Additionally, one of the principal ways to promote productive coexistence of democracy and Islam is to ensure that the values, beliefs, and concepts of the Islamic religion and Koran are properly interpreted.

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The issue of Islam-democracy compatibility remains the object of hot professional debates. Much has been written and said about whether or not Islam and democracy are compatible.

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Basically, the coexistence of Islam and democracy is not only desirable but simply inevitable; in any Muslim country, one without another would be poor and incomplete. The questions addressed in the essays are: what members of a particular religion think of those outside of the religion; whether they believe the outsiders can achieve salvation; if they see other religious traditions as legitimate or useful; and how people think of themselves in light of what they think about those outside their religious traditions.

The authors face up to the fact that not everybody is saying the same thing, and that they are in conflict with each other. For example, in an essay on Catholic understandings of salvation, the authors — Daniel A. Sarrio Cucarella, a member of the Society of Missionaries of Africa and a lecturer at the Pontifical Institute for Arabic and Islamic Studies in Rome — take the position that the ideas in a declaration issued by the church put more emphasis on living in a way consistent with the ideals of justice, love and peace than on affiliation with the church.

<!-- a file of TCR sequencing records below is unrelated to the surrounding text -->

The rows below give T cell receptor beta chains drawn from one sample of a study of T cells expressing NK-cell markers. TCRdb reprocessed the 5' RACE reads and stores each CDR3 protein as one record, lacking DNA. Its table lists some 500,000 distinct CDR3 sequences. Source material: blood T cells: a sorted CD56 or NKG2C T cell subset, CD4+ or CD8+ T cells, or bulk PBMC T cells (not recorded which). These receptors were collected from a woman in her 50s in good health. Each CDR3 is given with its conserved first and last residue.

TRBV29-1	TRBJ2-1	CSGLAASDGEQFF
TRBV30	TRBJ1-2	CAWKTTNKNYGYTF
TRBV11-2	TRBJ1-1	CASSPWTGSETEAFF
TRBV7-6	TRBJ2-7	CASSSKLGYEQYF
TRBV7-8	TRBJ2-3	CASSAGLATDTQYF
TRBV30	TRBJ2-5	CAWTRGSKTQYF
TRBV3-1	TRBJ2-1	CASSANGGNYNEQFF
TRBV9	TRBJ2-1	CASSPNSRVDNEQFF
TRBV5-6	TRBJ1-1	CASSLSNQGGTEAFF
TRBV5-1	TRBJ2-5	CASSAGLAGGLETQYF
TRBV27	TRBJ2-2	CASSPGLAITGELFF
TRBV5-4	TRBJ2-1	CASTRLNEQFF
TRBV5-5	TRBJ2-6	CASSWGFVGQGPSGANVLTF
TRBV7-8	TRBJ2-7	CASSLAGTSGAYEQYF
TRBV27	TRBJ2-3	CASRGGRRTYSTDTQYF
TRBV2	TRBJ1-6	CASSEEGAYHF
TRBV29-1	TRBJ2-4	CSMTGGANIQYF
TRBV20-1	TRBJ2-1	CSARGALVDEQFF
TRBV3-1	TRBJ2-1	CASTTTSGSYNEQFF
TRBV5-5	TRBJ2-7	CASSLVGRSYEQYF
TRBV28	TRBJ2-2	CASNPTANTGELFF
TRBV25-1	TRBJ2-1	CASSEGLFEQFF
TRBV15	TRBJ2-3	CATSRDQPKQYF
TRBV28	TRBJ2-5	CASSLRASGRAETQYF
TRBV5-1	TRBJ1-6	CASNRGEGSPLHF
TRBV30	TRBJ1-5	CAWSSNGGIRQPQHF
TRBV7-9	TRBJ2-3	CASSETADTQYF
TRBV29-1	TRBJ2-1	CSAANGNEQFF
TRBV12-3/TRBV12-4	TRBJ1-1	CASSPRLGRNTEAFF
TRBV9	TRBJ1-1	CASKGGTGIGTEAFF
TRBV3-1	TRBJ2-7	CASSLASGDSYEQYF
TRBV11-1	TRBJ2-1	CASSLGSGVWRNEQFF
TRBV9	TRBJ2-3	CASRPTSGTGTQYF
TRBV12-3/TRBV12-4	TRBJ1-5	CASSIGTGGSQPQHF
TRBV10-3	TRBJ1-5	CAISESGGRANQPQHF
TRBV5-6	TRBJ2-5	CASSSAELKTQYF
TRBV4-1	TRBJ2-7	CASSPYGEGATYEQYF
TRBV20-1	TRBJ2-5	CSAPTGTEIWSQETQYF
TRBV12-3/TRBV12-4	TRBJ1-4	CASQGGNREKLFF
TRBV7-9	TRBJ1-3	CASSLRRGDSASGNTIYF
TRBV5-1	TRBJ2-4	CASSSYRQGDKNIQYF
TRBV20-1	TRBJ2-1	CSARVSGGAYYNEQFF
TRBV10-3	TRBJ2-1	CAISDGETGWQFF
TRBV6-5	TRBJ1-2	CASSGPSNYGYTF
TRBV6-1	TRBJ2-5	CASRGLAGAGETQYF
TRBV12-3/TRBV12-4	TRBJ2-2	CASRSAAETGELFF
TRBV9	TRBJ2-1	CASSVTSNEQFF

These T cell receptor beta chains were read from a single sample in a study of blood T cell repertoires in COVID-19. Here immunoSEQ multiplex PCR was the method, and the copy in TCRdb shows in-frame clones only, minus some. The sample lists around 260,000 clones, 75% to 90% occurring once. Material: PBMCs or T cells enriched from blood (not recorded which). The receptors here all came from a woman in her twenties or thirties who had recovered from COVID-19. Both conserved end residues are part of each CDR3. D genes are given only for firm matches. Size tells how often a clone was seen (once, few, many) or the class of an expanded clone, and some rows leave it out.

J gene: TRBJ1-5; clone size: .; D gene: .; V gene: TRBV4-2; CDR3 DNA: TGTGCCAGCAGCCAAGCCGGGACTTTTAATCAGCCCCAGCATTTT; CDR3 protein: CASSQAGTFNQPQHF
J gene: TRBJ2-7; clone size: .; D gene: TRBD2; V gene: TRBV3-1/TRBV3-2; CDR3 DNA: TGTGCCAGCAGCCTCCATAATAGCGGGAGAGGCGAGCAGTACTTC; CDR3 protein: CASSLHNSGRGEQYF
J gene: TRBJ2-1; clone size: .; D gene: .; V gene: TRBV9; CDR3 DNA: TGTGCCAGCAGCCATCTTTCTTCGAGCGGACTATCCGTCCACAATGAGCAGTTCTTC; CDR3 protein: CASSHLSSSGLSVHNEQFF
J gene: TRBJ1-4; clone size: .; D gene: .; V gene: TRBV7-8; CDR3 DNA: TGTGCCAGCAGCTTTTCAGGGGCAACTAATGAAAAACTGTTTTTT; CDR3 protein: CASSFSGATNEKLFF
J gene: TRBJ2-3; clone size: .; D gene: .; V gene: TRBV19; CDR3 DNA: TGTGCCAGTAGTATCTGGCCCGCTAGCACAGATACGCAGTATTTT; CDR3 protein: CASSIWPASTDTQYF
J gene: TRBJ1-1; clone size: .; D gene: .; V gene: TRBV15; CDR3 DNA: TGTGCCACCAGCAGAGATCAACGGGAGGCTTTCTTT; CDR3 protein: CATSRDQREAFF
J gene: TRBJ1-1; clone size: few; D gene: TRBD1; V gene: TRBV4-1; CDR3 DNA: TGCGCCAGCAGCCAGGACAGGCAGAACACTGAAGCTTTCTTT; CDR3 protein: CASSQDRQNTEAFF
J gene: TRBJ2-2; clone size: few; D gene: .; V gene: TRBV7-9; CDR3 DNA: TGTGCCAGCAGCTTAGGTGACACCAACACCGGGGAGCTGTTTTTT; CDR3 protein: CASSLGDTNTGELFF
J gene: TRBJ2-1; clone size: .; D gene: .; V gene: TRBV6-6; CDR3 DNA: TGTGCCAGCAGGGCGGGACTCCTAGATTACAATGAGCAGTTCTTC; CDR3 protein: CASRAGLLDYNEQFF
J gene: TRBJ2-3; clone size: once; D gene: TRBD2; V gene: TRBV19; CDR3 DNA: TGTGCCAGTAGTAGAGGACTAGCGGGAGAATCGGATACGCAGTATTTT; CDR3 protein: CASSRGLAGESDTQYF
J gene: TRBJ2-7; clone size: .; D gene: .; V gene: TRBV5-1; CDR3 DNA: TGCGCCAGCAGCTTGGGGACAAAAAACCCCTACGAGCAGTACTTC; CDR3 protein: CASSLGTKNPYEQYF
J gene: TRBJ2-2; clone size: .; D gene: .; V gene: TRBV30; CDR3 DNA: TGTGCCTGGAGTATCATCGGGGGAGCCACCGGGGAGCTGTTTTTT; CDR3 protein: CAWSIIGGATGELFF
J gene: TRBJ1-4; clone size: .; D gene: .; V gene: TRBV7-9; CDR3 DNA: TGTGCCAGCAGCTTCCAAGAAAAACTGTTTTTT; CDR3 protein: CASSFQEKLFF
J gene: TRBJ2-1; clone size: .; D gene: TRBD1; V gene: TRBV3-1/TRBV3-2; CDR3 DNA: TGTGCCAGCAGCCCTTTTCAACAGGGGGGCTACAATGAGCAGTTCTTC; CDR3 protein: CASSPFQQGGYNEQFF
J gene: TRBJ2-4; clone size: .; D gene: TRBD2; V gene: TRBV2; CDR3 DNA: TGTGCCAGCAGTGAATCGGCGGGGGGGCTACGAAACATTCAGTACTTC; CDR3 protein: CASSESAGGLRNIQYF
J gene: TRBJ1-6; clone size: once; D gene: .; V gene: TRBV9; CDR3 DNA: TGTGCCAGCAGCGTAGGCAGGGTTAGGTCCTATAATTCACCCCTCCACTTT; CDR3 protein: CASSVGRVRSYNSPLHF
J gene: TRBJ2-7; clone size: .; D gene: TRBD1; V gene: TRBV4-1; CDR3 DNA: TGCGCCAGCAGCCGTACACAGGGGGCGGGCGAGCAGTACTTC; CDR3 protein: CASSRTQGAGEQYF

Mohammad Hassan Khalil, a professor of religious studies and director of the Muslim Studies Program at Michigan State University, contends that inclusivism has long been the dominant attitude to the salvation of non-Muslims among Islamic scholars. He examines various forms that this inclusivism has taken, probing the work of major Islamic thinkers such as Ibn Taymiyya, Ibn Arabi and Ghazali. McKim said the issues presented in the book are hotly debated and highly controversial, and there is no consensus among the various religions on how to view those outside of those faiths.

His goal is to promote greater understanding and provide a way to help people think about the philosophical and theological questions. Photo by L. Brian Stauffer.